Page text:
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directors and officers in connection with the defense or settlement of an action or suit and only with respect to a matter as to which they act in good faith and in a manner they reasonably believed to be in, or not opposed to, the best interests of the corporation, except that no indemnification will be made if such person is adjudged liable to the corporation, unless and only to the extent that the court in which the action or suit was brought determines upon application that the defendant directors or officers are reasonably entitled to indemnity for such expenses despite such adjudication of liability.

Section 102(b)(7) provides that a corporation may eliminate or limit the personal liability of a director to the corporation or its stockholders for monetary damages for breach of fiduciary duty as a director, provided that such provision does not eliminate or limit the liability of a director (i) for any breach of the director’s duty of loyalty to the corporation or its stockholders, (ii) for acts or omissions not in good faith or which involve intentional misconduct or a knowing violation of law, (iii) for willful or negligent conduct in paying dividends or repurchasing stock out of other than lawfully available funds, or (iv) for any transaction from which the director derived an improper personal benefit. No such provision may eliminate or limit the liability of a director for any act or omission occurring prior to the date when such provision becomes effective.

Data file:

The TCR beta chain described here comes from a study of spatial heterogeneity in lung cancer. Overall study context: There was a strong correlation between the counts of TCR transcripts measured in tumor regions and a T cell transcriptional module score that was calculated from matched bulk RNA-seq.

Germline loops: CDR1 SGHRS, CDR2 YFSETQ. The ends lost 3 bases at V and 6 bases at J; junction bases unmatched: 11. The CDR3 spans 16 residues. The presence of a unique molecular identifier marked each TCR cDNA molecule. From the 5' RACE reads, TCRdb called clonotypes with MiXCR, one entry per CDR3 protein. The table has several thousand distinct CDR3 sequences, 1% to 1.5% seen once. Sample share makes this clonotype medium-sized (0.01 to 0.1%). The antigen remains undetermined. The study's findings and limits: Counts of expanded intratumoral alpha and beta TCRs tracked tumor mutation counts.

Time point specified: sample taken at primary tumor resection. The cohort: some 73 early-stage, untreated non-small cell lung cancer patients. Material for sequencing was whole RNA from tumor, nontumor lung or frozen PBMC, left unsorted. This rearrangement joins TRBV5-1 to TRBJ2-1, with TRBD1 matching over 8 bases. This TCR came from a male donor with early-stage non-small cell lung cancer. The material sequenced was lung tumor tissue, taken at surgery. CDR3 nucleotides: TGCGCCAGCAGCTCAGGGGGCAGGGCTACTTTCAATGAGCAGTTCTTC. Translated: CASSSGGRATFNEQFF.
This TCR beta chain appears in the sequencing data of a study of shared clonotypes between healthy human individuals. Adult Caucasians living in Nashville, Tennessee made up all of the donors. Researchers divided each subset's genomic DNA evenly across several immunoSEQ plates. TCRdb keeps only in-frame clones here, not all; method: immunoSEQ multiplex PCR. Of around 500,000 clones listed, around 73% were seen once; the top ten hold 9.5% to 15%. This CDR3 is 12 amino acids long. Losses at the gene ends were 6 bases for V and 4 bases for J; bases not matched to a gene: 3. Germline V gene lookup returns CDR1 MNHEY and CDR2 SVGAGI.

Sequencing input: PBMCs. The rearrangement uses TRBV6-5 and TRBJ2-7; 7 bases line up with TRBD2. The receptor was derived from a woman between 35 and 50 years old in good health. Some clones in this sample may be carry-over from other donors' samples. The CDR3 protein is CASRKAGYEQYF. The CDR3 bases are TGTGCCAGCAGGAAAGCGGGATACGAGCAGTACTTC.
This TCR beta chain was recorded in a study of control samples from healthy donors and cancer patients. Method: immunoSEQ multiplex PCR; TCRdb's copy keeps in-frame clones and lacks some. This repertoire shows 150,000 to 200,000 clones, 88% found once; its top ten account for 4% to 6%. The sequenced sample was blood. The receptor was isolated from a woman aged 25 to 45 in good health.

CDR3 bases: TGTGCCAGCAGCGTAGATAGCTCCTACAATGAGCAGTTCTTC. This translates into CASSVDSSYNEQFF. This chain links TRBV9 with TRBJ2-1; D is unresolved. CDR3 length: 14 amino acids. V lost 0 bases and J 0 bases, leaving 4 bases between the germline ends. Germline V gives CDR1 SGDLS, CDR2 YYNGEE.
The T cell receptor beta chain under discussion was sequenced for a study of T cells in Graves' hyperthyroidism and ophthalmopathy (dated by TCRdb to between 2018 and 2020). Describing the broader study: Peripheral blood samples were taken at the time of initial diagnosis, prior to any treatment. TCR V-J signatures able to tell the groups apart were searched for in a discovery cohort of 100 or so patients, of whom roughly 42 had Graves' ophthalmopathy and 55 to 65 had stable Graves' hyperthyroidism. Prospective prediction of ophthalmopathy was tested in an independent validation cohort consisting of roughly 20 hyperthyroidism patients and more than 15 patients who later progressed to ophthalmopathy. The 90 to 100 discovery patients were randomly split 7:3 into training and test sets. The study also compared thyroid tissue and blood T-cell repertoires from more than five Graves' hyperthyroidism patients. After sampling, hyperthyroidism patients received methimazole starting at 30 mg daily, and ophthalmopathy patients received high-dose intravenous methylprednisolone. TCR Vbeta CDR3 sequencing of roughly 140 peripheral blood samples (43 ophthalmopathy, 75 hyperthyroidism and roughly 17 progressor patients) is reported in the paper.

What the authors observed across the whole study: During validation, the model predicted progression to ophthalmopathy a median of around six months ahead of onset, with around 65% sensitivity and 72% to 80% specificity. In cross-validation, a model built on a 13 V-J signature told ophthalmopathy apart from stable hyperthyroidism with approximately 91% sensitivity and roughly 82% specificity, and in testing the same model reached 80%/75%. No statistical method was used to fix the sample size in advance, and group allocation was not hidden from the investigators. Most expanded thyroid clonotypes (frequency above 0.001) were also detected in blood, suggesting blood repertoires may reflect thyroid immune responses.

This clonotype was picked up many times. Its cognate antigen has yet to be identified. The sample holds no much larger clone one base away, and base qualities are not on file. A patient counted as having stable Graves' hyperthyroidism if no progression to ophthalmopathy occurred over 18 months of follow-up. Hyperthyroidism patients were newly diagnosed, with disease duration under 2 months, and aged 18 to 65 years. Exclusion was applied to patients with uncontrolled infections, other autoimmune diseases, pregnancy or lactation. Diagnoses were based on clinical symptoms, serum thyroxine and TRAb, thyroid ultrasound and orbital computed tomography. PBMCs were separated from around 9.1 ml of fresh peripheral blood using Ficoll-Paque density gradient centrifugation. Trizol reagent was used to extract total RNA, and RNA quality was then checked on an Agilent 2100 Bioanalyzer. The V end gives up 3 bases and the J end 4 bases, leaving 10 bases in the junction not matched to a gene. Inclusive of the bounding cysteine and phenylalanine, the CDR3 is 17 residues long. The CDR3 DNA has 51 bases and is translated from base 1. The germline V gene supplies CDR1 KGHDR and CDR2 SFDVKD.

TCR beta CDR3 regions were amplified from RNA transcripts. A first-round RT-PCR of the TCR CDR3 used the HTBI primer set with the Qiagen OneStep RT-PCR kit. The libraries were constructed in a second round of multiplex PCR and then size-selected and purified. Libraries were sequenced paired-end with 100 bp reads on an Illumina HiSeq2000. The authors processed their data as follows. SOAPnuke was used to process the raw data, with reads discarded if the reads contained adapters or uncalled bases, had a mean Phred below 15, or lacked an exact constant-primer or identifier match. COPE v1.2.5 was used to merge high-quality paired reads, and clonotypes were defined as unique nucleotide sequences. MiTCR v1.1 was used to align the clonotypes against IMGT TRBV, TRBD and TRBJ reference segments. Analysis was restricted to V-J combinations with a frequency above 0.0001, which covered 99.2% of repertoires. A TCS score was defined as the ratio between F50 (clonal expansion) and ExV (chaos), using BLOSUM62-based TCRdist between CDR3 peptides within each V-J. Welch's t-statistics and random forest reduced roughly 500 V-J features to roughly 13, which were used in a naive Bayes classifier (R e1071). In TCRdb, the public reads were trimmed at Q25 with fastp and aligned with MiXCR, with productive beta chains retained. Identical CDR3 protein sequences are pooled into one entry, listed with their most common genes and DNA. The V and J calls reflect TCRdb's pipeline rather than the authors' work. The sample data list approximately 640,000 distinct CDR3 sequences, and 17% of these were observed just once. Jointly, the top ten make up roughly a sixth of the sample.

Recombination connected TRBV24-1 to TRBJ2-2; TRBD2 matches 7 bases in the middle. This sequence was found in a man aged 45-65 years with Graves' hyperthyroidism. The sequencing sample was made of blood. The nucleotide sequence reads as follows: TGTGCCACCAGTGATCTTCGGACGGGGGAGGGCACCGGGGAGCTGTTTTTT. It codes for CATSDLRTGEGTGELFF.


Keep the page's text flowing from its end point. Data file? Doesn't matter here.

The Company maintains insurance against liabilities under the Securities Act for the benefit of its directors and officers.

 

Item 8. Exhibits

 

Exhibit

Number

 

Description

  4.1   Certificate of Incorporation of Speedway Motorsports, Inc. (incorporated by reference to Exhibit 3.1 to the Registration Statement on Form S-1 filed on December 22, 1994 (File No. 33-87740) (the “Form S-1”))
  4.2   Amendment to the Certificate of Incorporation of Speedway Motorsports, Inc. (incorporated by reference to Exhibit 3.3 to Amendment No. 1 to the Registration Statement on Form S-3 filed on November 13, 1996 (File No. 333-13431))